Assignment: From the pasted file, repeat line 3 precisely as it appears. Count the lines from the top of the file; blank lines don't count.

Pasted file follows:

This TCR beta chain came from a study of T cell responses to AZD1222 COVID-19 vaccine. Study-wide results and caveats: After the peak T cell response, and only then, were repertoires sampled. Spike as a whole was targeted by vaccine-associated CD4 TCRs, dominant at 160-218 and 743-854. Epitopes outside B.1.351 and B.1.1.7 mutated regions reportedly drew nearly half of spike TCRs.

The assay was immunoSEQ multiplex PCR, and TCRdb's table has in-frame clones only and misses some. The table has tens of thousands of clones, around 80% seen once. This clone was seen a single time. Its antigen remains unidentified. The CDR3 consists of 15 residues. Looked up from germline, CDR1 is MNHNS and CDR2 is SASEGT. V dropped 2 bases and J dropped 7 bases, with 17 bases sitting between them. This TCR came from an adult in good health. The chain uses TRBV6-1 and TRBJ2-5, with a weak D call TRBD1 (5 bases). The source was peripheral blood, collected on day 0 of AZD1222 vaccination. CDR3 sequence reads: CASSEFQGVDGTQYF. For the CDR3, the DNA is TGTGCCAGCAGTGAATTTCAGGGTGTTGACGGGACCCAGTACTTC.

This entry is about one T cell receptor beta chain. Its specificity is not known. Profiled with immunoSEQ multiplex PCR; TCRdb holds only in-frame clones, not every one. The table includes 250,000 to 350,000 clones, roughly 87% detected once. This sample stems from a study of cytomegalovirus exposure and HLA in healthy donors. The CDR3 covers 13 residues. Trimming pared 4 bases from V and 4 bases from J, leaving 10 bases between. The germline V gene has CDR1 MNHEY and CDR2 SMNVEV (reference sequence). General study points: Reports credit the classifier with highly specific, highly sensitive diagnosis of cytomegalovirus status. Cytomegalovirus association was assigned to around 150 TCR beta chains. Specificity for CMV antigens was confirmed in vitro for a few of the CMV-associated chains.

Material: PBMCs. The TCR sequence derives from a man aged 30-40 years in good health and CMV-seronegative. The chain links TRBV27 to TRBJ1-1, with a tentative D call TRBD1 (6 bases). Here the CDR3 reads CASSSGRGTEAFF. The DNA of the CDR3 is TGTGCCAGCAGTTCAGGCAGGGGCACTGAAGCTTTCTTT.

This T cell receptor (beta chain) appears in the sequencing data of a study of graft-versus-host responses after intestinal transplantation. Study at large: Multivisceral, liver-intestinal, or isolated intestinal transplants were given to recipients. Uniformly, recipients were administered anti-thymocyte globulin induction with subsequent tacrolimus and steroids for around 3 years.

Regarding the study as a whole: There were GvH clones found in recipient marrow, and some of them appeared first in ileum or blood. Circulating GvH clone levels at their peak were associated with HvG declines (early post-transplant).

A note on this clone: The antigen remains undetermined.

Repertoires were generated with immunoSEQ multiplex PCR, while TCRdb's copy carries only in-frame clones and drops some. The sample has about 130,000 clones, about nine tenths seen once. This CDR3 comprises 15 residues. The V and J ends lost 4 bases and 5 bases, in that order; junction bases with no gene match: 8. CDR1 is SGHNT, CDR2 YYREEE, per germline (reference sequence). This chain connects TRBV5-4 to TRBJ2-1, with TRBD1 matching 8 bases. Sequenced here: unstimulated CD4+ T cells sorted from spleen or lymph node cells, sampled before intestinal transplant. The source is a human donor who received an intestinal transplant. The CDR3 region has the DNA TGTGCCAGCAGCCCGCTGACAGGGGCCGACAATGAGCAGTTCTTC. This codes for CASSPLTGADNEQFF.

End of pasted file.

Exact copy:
This entry is about one T cell receptor beta chain. Its specificity is not known. Profiled with immunoSEQ multiplex PCR; TCRdb holds only in-frame clones, not every one. The table includes 250,000 to 350,000 clones, roughly 87% detected once. This sample stems from a study of cytomegalovirus exposure and HLA in healthy donors. The CDR3 covers 13 residues. Trimming pared 4 bases from V and 4 bases from J, leaving 10 bases between. The germline V gene has CDR1 MNHEY and CDR2 SMNVEV (reference sequence). General study points: Reports credit the classifier with highly specific, highly sensitive diagnosis of cytomegalovirus status. Cytomegalovirus association was assigned to around 150 TCR beta chains. Specificity for CMV antigens was confirmed in vitro for a few of the CMV-associated chains.